FDA Approves Gilead’s New Treatment for Large B-Cell Lymphoma, Astra and Merck Get Green Light for Fast Review of Lynparza, and More on This Week’s Innovation Partners BioBlog
This week there’s breakthrough news emerging in the treatment of cancer. The FDA approved Gilead (Kite Pharma’s) gene-therapy treatment for large B-cell lymphoma, offering hope to many patients who didn’t respond well to other treatments. The “cascade of costs” associated with gene therapy, including treatment for side effects, is one factor pushing the price tag for such innovative treatments past the $1 million mark. The Trump Administration is making changes to the Affordable Care Act’s provisions, but will it have unintended consequences? These are the top stories in this week’s BioBlog. Read on for more breaking news from the world of healthcare.
The FDA approved Gilead (Kite Pharma)’s new gene-therapy treatment for large B-cell lymphoma, a type of non-Hodgkin lymphoma. The new treatment will be sold under the name Yescarta and will be used to treat patients who have not responded to other therapies. The list price for Yescarta, which is administered just once to a patient, is $373,000.
President Trump vowed to take action on the high cost of drugs, claiming “The world is taking advantage of us” because drugs are priced differently, often lower, in other nations compared to the United States. The administration has not released specific details on actions they might take to lower the cost of drugs, but drafts are circulating of an executive order that would lower barriers to entry so that increased competition lowers prices.
Executive Order on Access to Health Care In Fact Threatens Patient Access to High-Quality Cancer Care
ASCO’s president, Bruce E. Johnson M.D., penned a stern letter denouncing the Trump Administration’s executive order calling in part for federal rules to encourage association health plans. ASCO’s stance is that the new action may, in fact, reduce patient access to high-quality cancer care rather than broaden access.
Mayo Clinic Study Cites Race and Socioeconomic Factors as Influential in Non-Small Cell Lung Cancer (NSCLC) Patient Survival Rates
Race and socioeconomic factors may influence survival rates for patients diagnosed with non-small cell lung cancer. A Japanese study found that although overall, rates of survival for NSCLC patients have improved, the influence of race and socioeconomic factors has not been well studied.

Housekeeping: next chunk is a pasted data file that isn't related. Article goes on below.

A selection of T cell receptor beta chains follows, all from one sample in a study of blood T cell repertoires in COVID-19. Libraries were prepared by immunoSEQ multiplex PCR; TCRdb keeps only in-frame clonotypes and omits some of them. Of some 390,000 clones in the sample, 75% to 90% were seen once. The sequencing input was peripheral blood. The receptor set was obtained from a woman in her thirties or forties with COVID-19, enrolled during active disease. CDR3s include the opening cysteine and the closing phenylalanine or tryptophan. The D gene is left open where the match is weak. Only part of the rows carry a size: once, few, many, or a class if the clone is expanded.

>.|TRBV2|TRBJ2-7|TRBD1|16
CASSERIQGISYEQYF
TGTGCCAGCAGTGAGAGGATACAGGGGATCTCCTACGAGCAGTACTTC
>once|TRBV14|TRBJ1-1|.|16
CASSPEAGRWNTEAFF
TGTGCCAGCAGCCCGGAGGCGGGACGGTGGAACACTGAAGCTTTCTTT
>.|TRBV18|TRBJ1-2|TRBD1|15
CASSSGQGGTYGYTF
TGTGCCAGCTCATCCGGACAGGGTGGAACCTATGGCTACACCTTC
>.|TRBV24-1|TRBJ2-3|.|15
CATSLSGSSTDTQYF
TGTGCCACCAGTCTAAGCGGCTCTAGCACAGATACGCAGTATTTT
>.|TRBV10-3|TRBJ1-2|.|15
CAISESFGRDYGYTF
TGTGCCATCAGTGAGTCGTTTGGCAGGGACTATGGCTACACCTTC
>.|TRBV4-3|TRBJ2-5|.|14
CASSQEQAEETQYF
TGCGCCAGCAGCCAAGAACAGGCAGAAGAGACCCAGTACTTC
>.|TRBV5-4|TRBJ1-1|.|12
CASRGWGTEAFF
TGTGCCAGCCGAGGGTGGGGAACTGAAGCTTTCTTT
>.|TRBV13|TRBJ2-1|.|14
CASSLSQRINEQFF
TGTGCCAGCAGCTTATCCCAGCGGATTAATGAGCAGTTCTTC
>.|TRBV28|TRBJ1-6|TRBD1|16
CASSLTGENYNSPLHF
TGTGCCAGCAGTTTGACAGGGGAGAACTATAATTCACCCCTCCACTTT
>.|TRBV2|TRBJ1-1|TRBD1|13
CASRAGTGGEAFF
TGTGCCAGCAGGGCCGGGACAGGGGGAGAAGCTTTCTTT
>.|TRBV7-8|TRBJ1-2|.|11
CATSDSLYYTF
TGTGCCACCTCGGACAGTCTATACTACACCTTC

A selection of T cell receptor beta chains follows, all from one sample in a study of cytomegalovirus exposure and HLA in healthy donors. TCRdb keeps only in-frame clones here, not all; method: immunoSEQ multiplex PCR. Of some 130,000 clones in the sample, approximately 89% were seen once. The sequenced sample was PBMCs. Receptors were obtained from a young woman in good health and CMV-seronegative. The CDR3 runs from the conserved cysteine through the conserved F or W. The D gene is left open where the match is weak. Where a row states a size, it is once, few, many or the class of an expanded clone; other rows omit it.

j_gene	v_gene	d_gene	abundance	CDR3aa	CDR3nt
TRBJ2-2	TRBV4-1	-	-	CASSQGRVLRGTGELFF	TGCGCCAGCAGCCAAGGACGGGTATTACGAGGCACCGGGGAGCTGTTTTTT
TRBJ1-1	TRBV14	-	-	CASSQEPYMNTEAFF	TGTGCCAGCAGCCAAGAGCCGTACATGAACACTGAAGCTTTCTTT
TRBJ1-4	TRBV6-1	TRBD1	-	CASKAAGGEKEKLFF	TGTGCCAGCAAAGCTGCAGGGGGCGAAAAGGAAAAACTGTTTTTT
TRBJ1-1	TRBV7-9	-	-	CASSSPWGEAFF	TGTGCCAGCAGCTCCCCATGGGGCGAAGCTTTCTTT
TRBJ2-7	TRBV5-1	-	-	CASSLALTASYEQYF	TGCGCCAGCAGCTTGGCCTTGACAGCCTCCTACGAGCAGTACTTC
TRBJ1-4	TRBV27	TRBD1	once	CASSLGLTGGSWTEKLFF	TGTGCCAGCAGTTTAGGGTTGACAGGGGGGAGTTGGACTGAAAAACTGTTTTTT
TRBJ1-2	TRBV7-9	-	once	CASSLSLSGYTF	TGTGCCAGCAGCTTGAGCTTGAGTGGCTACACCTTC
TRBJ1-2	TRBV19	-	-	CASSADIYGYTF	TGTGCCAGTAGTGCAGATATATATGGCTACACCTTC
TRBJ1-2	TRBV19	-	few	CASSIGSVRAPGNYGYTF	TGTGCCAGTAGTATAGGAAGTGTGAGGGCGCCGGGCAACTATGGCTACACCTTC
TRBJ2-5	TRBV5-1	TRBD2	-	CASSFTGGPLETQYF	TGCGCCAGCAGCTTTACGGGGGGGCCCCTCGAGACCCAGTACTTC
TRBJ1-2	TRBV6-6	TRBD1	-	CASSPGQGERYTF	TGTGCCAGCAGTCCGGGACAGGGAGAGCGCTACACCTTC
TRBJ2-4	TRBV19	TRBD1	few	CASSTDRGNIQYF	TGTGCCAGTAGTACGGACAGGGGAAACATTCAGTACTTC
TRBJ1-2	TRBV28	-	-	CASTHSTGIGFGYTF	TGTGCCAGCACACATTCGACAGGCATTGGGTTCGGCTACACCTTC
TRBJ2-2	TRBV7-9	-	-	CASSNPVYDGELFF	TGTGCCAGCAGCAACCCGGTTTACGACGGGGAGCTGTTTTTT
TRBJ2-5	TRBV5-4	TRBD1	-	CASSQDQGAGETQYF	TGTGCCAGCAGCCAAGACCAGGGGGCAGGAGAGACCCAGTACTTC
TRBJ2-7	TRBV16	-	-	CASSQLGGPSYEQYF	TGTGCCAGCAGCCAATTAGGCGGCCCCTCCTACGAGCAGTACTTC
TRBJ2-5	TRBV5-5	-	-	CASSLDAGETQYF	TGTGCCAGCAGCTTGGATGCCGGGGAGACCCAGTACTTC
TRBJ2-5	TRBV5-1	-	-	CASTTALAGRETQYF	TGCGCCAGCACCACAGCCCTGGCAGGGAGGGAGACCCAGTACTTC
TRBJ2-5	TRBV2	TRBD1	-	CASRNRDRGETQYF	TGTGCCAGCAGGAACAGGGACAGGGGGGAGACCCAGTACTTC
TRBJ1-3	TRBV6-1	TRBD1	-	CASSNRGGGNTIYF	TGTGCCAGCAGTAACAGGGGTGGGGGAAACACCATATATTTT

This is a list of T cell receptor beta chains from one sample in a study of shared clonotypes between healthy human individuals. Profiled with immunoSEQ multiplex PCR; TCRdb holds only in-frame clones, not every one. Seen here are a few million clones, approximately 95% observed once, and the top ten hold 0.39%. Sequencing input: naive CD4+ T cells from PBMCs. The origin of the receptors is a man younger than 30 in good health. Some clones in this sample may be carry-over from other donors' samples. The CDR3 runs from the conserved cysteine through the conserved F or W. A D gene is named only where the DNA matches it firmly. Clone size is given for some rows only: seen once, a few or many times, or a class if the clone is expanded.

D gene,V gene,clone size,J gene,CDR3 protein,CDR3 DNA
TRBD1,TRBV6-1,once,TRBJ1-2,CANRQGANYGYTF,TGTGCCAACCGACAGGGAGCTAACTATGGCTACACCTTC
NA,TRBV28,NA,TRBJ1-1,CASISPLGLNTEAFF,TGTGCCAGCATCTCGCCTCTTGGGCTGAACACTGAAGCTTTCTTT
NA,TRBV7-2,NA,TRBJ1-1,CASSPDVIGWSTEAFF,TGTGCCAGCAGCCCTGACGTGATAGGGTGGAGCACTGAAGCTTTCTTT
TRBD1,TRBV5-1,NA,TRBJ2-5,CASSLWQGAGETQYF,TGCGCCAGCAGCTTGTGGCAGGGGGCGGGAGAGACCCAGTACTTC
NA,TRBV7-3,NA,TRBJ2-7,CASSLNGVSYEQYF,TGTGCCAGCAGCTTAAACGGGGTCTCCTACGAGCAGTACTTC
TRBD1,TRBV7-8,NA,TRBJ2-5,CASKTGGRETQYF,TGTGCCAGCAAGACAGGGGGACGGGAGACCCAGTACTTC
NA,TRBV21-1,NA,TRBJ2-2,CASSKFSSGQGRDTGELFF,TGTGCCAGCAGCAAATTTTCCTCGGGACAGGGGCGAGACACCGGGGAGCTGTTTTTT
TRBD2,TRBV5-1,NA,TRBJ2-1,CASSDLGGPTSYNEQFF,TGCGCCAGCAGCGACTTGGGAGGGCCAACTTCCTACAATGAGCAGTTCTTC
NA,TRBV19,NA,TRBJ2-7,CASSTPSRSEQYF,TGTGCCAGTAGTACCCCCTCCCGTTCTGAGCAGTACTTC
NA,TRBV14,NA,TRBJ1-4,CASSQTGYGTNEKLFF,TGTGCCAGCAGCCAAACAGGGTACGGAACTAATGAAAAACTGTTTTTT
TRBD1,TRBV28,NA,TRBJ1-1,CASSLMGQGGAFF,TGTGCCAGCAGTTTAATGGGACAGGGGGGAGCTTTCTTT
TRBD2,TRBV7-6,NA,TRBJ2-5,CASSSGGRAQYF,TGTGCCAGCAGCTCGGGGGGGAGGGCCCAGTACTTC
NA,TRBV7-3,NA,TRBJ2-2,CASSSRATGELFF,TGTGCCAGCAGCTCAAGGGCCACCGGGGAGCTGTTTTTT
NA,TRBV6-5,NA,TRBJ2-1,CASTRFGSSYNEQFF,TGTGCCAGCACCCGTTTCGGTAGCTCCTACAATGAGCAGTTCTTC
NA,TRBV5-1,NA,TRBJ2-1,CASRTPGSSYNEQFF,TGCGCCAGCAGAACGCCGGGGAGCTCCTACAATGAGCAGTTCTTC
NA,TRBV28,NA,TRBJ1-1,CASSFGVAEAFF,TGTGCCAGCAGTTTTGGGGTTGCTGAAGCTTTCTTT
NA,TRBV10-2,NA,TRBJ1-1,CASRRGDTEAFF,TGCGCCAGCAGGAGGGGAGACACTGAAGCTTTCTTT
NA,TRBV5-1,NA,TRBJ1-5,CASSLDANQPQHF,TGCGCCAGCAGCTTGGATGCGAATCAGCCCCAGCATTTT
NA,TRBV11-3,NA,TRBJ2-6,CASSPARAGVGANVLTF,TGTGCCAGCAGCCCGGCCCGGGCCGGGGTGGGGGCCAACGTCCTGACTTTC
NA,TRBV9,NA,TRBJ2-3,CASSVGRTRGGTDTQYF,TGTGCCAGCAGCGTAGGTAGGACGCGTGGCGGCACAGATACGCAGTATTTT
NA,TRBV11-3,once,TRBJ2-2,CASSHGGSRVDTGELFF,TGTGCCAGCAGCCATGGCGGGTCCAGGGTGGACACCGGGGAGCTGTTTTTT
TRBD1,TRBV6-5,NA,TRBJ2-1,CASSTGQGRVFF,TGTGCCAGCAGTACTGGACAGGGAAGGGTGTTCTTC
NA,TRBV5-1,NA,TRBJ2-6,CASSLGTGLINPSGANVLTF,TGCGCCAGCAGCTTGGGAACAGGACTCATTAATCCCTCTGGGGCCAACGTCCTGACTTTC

Gene therapy drugs aren’t cheap. The country’s first gene therapy treatment for leukemia, Novartis’ Kymriah, costs $475,000. However, the actual cost per patient for Kymriah and approximately 21 similar drugs in development may reach as high as $1 million per patient. A so-called “cascade of costs”, including treatment for serious side effects, pushes the price higher than the norm.
This week, the Senate continues to discuss President Donald Trump’s decision to stop subsidies to health insurers. Republicans are trying to keep the discussion going around conservative healthcare priorities, while doubt remains that there is a healthcare direction that will please both sides of the aisle.
U.S. regulators have agreed to a priority review of AstraZeneca’s new ovarian cancer treatment drug, Lynparza, as a potential treatment for breast cancer. If the review proves positive, the drug could be available as early as 2018 as a potential breast cancer treatment option. Lynparza is being jointly developed and marketed with Merck. It is the first poly ADP-ribose polymerase treatment drug considered for us outside of the treatment of ovarian cancer.
Men are three times more likely than woman to carry the oral infection of human papillomavirus (HPV). This virus causes 31,500 cases of new cancer each year in the United States. The HPV strain responsible for cervical cancer in women is also six times more prevalent in men. The National Cancer Institute found that 11.5 million men and 3.2 million women have oral HPV infections at any given time.
Black women face a greater risk of death from breast cancer. According to new research, this may be in part to a disparity in insurance coverage. The Journal of Clinical Oncology concluded in a recent article that equal access to care may address the disparity between outcomes for black and white women.
A key component of the Affordable Care Act (Obamacare) was the Federal insurance subsidy payments for low-income people. Now, with the Trump Administration canceling these payments, the net effect over time is expected to be an increase in insurance premiums. It is also thought that it will force people to remain on Medicaid longer. A look at the unintended consequences of changes to Obamacare and how it may impact various groups.